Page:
SOURCE: Anita Borg Institute for Women and Technology
PALO ALTO, CA--(Marketwire - Aug 7, 2012) - The Anita Borg Institute for Women and Technology (ABI) announced today the winners of the 2012 Anita Borg Social Impact and Technical Leadership Awards and the Denice Denton Emerging Leader Award. The winners will be honored for their accomplishments and contributions to women in technology at an awards ceremony on October 4, 2012 during the 12th Grace Hopper Celebration of Women in Computing (GHC) in Baltimore, Maryland.
The Anita Borg Social Impact Award honors an individual or team that has caused technology to have a positive impact on the lives of women and society or has caused women to have a significant impact on the design and use of technology. The 2012 award winner is Cathi Rodgveller, Founder of IGNITE and Nontraditional Career Counselor at Seattle Public Schools. Through these roles, she has positively impacted the lives of K-16 girls in Seattle, exposing them to STEM fields and role models. IGNITE offers an affordable, community based, multifaceted approach to STEM education and outreach by providing toolkits and curriculum which allow educators across the globe to replicate the successful model that thrives in Seattle Public Schools. Over 18,000 girls have been positively impacted by the program, and the number of young women in technology courses in Seattle schools has more than doubled following the implementation of the IGNITE program in high schools. United States Senator Maria Cantwell has partnered with Cathi Rodgveller to initiate national legislation named after IGNITE that will provide $50 million in funding for girls' technology education. IGNITE is also working directly with and impacting educators in Nigeria, Pakistan, South Africa, Libya, England and Egypt. The Anita Borg Social Impact Award is underwritten by Microsoft.
The Anita Borg Technical Leadership Award is given to a woman who has inspired the women's technology community through outstanding technological and social contributions. This year's winner Dr. Irene Greif is IBM Fellow and Chief Scientist for Social Business at IBM Research. She is the founder of the interdisciplinary field of Computer-Supported Cooperative Work (CSCW). For a quarter of a century, CSCW has been an effective approach to creating social and technological environments for group work, whether people are working face-to-face or at a distance. Greif serves as a role model and mentor to technical women and young girls. She has made a point of mentoring thousands of women of all ages throughout her career. She has been involved with the Society of Women Engineers at MIT, Women Engineers in Science and Technology, the IBM EXITE camps for middle school girls, GirlGeeks "Women Who Inspire Us," and IBM's Watson Women Network. The Anita Borg Technical Leadership Award is underwritten by Salesforce.com.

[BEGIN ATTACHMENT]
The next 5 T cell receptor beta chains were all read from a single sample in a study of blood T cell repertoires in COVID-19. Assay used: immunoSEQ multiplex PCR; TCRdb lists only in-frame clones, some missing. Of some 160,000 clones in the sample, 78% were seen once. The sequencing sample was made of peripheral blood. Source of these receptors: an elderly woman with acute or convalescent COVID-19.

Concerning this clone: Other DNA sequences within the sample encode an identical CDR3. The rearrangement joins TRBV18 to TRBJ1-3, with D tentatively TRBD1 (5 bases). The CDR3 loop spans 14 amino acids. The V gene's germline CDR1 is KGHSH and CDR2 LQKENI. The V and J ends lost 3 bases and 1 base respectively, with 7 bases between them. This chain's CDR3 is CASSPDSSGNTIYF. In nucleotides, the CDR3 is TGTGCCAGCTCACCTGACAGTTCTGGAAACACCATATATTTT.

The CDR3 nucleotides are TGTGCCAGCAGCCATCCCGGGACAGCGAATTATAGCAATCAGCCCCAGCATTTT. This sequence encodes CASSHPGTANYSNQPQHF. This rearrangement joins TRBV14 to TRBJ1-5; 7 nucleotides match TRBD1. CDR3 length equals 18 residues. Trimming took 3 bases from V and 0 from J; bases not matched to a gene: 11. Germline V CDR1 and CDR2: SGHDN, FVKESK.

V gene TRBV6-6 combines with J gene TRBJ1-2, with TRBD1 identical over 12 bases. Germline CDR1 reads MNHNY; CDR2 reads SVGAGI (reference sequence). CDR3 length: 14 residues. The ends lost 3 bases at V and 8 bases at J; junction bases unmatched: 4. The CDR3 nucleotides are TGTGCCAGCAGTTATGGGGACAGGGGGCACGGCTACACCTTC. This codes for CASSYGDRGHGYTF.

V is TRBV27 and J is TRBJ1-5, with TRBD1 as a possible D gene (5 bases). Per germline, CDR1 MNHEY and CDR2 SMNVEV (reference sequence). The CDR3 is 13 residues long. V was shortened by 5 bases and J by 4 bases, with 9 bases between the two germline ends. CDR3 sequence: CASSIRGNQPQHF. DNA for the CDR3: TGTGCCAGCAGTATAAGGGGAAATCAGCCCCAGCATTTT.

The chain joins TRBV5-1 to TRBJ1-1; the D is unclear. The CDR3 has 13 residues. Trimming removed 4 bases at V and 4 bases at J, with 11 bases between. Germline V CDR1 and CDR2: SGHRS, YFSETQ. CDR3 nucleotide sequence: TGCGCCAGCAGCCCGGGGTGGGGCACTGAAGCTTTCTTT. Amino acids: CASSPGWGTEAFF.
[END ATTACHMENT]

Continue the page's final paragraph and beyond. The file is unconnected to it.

The Denice Denton Emerging Leader Award is given each year to a junior non-tenured faculty member under the age of 40 at an academic or research institution pursuing high-quality research in any field of engineering or physical sciences while contributing significantly to promoting diversity in his/her environment. The 2012 Denice Denton Award winner is Susan Daniel, Assistant Professor in the School of Chemical and Biomolecular Engineering at Cornell University. Her area of research is fluid dynamics and bioseparations. Her work has been published in Science Proceedings of the National Academy of Science and Langmuir. She founded the Graduate Women's Group with an internal focus on professional development for women graduate students and post-docs and grew it rapidly to embrace outreach to local poor rural families to encourage girls to choose STEM fields for college. She also serves on the Graduate Field Committee that recruits women students, and her efforts have contributed to the rise from 25% to 50% in women graduate student recruitment, as well as increased retention. The Denice Denton Award is underwritten by Microsoft.
About the Grace Hopper Celebration of Women in Computing
The world's largest gathering of women in computing in industry, academia, and government, the Grace Hopper Celebration of Women in Computing is a four day technical conference designed to bring the research and career interests of women in computing to the forefront. The conference is co-presented by the Anita Borg Institute and the Association for Computing Machinery (ACM).
More than 3,600 women and men from over 35 countries in industry, academia, and government are expected to turn out for this year's event. GHC provides technical women with visibility, a sense of community, critical social networks and mentoring relationships that improve female representation in the field. Conference registration is now open. For more information, go to www.gracehopper.org.
About the Anita Borg Institute for Women and Technology (ABI)
The Anita Borg Institute provides resources and programs to help industry, academia, and government recruit, retain, and develop women leaders in high-tech fields, resulting in higher levels of technological innovation. Our programs serve high-tech women by creating a community and providing tools to help them develop their careers. The Anita Borg Institute is a not-for-profit 501(c) 3 charitable organization. Partners include: Google, HP, Microsoft, Amazon, CA Technologies, Cisco, Dell, Facebook, First Republic Bank, IBM, Intel, Intuit, Juniper Networks, Lockheed Martin, Marvell, National Science Foundation, National Security Agency, NetApp, SAP, Salesforce.com, Symantec, Thomson Reuters, Wilson Sonsini Goodrich & Rosati, Broadcom, Neustar, Raytheon, and Yahoo! For more information, visit www.anitaborg.org